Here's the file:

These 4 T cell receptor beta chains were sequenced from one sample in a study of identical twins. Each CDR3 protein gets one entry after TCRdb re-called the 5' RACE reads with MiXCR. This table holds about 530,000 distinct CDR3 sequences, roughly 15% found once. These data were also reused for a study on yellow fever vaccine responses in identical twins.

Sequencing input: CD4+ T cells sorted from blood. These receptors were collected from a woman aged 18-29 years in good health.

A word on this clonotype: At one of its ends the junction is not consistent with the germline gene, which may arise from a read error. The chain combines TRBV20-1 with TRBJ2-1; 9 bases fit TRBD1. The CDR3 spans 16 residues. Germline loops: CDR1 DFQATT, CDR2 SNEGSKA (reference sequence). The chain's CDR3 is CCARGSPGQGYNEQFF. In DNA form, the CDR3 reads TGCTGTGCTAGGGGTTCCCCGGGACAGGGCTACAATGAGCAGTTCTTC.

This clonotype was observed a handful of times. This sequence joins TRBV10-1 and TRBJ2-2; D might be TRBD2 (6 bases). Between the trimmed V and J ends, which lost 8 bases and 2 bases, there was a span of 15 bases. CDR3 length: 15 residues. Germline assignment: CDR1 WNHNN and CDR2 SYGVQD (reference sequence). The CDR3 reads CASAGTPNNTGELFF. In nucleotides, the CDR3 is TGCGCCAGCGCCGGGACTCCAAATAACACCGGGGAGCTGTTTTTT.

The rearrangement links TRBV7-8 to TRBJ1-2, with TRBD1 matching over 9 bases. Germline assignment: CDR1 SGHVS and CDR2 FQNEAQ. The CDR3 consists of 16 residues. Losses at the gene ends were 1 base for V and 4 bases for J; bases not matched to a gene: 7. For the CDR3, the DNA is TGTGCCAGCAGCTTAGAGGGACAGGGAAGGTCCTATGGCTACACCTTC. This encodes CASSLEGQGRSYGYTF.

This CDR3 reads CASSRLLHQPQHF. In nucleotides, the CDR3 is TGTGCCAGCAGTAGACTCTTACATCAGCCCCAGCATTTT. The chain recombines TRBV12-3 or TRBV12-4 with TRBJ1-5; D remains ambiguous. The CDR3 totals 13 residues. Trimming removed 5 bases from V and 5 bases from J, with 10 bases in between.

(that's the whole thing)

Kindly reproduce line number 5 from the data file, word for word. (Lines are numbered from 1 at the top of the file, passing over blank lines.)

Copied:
The rearrangement links TRBV7-8 to TRBJ1-2, with TRBD1 matching over 9 bases. Germline assignment: CDR1 SGHVS and CDR2 FQNEAQ. The CDR3 consists of 16 residues. Losses at the gene ends were 1 base for V and 4 bases for J; bases not matched to a gene: 7. For the CDR3, the DNA is TGTGCCAGCAGCTTAGAGGGACAGGGAAGGTCCTATGGCTACACCTTC. This encodes CASSLEGQGRSYGYTF.